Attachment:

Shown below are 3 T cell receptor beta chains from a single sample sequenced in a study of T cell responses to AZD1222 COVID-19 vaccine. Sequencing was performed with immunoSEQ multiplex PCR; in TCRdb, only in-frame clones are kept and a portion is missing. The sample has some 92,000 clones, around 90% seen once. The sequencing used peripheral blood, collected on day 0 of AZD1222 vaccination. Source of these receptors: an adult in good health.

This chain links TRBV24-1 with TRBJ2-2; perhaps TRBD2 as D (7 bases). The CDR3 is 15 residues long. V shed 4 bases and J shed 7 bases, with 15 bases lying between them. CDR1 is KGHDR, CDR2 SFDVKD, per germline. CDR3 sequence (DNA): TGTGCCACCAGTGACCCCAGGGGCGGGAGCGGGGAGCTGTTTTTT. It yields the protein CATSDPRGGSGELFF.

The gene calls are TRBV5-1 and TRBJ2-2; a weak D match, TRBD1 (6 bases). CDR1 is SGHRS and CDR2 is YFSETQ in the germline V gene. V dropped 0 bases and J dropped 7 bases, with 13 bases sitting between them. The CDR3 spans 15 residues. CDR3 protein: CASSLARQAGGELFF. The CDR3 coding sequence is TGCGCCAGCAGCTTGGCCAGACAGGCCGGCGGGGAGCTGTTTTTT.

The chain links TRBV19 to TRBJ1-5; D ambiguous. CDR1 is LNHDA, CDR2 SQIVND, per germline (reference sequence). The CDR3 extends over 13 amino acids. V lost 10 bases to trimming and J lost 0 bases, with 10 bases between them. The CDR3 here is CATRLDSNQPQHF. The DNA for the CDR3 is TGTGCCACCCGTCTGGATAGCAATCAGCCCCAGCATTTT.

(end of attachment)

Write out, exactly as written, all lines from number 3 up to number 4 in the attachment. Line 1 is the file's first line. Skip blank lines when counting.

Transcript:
The gene calls are TRBV5-1 and TRBJ2-2; a weak D match, TRBD1 (6 bases). CDR1 is SGHRS and CDR2 is YFSETQ in the germline V gene. V dropped 0 bases and J dropped 7 bases, with 13 bases sitting between them. The CDR3 spans 15 residues. CDR3 protein: CASSLARQAGGELFF. The CDR3 coding sequence is TGCGCCAGCAGCTTGGCCAGACAGGCCGGCGGGGAGCTGTTTTTT.

The chain links TRBV19 to TRBJ1-5; D ambiguous. CDR1 is LNHDA, CDR2 SQIVND, per germline (reference sequence). The CDR3 extends over 13 amino acids. V lost 10 bases to trimming and J lost 0 bases, with 10 bases between them. The CDR3 here is CATRLDSNQPQHF. The DNA for the CDR3 is TGTGCCACCCGTCTGGATAGCAATCAGCCCCAGCATTTT.